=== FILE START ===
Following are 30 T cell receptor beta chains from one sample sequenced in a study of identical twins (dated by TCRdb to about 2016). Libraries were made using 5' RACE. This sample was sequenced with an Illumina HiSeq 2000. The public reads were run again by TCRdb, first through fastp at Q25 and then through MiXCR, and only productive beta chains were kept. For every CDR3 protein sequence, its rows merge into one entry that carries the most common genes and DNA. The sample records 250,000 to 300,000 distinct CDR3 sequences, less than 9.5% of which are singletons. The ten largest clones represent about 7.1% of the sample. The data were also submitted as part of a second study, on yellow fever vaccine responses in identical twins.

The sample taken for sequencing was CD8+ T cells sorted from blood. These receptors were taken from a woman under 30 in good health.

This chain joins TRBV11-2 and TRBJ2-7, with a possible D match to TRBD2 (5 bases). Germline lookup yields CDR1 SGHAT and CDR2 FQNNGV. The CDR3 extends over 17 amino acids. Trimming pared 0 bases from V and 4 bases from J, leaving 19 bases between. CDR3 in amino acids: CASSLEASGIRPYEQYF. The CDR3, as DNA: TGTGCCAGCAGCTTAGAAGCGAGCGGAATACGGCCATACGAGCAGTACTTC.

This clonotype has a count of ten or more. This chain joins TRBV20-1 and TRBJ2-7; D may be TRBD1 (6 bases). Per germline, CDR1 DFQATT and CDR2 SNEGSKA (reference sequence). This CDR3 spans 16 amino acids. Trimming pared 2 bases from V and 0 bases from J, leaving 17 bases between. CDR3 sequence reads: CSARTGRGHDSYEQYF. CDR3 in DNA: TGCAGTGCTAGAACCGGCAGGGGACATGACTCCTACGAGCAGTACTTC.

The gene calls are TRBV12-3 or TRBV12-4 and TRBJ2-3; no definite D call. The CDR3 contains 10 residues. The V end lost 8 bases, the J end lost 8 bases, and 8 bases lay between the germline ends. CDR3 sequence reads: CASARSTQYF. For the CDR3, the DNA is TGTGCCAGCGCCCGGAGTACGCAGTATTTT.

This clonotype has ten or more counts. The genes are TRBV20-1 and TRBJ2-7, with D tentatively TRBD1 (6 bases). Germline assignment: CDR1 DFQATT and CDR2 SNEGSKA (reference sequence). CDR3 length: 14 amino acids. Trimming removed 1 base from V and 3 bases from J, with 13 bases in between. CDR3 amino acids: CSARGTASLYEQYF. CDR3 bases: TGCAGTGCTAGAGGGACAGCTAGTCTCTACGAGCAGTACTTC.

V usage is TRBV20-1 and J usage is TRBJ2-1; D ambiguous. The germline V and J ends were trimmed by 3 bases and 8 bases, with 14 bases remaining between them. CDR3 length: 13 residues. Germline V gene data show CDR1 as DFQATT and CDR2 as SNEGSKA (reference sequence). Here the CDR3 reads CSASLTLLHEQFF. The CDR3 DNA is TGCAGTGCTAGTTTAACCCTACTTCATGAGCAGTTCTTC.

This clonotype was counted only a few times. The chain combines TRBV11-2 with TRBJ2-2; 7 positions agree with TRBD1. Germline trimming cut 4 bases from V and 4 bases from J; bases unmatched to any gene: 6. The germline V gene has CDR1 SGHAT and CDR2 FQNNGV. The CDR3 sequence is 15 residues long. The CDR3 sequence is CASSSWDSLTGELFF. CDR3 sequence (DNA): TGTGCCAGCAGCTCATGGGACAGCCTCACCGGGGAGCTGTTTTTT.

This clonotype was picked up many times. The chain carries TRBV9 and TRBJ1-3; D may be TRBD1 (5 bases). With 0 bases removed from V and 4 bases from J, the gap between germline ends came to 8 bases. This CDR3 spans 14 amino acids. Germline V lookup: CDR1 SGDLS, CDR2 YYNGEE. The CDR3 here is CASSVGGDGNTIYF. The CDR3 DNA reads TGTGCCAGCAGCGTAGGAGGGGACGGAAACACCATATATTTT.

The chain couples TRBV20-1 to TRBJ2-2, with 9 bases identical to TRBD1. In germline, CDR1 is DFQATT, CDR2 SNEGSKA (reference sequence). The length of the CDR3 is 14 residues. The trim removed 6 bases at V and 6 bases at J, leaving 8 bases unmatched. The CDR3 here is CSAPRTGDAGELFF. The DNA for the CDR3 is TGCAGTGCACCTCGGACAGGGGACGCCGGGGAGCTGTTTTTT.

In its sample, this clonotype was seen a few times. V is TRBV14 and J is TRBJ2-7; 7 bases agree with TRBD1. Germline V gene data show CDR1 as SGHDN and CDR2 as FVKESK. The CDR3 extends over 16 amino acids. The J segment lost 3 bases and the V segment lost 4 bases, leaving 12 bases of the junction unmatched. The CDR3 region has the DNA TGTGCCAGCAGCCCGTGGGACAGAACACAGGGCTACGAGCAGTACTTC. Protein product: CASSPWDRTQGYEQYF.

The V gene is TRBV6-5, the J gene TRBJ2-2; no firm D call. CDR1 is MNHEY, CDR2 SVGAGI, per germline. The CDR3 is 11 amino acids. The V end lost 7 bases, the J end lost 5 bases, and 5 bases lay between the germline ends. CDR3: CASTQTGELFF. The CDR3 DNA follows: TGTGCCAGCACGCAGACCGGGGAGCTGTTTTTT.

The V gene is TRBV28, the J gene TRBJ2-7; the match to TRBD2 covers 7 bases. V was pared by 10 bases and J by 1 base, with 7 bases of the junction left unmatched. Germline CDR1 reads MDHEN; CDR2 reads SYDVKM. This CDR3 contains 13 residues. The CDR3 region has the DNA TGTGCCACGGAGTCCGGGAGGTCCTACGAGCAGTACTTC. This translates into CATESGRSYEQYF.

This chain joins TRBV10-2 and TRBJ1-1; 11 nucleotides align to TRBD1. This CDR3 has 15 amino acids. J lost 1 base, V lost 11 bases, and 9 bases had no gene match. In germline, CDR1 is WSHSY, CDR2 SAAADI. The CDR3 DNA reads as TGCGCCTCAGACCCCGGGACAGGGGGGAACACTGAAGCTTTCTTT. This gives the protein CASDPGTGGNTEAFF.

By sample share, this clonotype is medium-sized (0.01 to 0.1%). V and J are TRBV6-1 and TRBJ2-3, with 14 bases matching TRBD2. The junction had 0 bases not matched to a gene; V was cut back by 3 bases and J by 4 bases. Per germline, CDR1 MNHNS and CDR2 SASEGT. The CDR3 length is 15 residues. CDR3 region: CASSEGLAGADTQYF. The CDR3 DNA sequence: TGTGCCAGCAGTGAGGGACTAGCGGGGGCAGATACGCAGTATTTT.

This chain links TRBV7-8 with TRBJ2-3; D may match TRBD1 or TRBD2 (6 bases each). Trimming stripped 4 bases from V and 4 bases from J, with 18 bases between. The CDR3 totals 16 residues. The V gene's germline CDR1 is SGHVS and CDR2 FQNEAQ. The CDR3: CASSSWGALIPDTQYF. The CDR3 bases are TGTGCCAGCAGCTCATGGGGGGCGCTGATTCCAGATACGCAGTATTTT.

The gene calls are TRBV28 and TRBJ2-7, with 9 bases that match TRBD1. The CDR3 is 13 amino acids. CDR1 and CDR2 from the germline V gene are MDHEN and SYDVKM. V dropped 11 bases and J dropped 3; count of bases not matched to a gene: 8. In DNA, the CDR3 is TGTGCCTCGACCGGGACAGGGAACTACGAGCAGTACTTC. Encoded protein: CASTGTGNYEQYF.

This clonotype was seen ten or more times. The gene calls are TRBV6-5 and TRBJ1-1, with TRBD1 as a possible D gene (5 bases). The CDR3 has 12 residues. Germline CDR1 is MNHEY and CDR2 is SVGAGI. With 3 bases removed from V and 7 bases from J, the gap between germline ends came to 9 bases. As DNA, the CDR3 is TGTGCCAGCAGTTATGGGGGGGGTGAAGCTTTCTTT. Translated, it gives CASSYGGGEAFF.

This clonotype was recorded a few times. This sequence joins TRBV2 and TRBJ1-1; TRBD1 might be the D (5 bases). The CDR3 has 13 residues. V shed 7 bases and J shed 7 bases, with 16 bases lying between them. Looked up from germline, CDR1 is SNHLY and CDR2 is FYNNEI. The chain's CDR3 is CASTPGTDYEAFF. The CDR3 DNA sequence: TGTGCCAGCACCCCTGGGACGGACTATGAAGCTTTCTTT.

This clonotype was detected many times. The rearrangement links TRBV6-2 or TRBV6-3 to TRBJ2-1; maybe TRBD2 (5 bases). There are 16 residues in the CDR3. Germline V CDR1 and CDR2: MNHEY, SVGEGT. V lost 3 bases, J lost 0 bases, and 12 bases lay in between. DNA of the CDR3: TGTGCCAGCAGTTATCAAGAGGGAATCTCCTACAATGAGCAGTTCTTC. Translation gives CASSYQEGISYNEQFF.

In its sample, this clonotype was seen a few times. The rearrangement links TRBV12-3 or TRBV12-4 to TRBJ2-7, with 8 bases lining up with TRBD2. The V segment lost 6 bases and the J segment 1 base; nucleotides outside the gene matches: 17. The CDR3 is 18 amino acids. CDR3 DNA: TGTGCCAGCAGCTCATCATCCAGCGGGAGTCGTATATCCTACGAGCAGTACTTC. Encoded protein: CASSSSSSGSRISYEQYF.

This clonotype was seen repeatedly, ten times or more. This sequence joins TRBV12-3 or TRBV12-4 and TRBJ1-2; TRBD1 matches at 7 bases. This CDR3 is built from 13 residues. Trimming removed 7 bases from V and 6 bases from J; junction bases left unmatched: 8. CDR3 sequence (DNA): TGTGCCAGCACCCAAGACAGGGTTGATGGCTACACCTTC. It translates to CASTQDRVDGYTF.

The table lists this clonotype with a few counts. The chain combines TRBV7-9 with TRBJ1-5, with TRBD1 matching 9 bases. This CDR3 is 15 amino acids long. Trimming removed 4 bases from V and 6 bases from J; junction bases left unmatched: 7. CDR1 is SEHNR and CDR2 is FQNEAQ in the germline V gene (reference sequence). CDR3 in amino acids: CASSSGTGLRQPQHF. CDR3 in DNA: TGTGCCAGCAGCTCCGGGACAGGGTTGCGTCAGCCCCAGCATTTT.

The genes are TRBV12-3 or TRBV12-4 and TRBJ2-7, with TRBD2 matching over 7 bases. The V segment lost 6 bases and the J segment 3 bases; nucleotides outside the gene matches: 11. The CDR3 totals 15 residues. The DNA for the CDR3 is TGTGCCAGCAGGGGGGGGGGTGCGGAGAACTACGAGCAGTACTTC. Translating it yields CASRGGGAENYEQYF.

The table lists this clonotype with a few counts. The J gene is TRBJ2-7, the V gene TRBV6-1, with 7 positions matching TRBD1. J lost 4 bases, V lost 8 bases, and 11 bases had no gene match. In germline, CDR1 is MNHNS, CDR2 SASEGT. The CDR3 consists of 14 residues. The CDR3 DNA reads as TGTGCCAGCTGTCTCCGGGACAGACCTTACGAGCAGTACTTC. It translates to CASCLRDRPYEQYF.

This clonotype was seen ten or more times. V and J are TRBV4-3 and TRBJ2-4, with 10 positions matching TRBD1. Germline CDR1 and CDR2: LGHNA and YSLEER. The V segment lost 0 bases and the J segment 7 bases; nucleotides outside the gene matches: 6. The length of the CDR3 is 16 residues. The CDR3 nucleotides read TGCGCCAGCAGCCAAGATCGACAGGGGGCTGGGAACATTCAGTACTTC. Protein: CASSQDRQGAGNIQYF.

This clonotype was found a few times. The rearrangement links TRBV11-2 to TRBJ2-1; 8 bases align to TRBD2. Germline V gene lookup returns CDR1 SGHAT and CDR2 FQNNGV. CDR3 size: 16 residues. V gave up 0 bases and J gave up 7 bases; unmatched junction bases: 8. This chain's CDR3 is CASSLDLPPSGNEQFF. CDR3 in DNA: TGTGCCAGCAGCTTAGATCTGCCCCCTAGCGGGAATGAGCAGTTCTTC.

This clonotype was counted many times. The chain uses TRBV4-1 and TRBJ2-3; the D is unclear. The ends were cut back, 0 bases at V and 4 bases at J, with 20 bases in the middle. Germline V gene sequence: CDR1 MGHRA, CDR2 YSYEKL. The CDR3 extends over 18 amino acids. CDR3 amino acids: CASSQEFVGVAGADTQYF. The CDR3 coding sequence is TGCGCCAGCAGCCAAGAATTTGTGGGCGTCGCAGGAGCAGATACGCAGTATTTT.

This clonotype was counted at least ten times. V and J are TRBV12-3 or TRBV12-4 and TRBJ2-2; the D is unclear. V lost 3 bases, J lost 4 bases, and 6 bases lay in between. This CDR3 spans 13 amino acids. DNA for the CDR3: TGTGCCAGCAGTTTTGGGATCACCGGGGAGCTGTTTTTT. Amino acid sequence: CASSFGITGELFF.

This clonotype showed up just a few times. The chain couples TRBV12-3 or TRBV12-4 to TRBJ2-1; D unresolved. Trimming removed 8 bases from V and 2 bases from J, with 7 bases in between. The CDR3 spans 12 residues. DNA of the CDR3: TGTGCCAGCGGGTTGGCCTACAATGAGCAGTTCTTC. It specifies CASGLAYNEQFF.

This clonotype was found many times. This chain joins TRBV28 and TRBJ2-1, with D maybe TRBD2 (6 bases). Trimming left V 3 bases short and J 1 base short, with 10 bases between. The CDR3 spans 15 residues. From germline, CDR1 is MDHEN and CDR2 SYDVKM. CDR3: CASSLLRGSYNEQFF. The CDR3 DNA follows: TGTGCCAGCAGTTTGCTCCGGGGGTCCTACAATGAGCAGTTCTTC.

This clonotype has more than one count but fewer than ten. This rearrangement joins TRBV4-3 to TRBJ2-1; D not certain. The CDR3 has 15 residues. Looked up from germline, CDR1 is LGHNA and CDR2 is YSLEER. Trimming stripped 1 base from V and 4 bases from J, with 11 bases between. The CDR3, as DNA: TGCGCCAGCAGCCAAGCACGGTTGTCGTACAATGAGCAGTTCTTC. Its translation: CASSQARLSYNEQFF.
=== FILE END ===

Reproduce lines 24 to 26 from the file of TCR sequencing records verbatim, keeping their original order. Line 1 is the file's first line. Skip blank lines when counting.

The genes are TRBV12-3 or TRBV12-4 and TRBJ2-7, with TRBD2 matching over 7 bases. The V segment lost 6 bases and the J segment 3 bases; nucleotides outside the gene matches: 11. The CDR3 totals 15 residues. The DNA for the CDR3 is TGTGCCAGCAGGGGGGGGGGTGCGGAGAACTACGAGCAGTACTTC. Translating it yields CASRGGGAENYEQYF.

The table lists this clonotype with a few counts. The J gene is TRBJ2-7, the V gene TRBV6-1, with 7 positions matching TRBD1. J lost 4 bases, V lost 8 bases, and 11 bases had no gene match. In germline, CDR1 is MNHNS, CDR2 SASEGT. The CDR3 consists of 14 residues. The CDR3 DNA reads as TGTGCCAGCTGTCTCCGGGACAGACCTTACGAGCAGTACTTC. It translates to CASCLRDRPYEQYF.

This clonotype was seen ten or more times. V and J are TRBV4-3 and TRBJ2-4, with 10 positions matching TRBD1. Germline CDR1 and CDR2: LGHNA and YSLEER. The V segment lost 0 bases and the J segment 7 bases; nucleotides outside the gene matches: 6. The length of the CDR3 is 16 residues. The CDR3 nucleotides read TGCGCCAGCAGCCAAGATCGACAGGGGGCTGGGAACATTCAGTACTTC. Protein: CASSQDRQGAGNIQYF.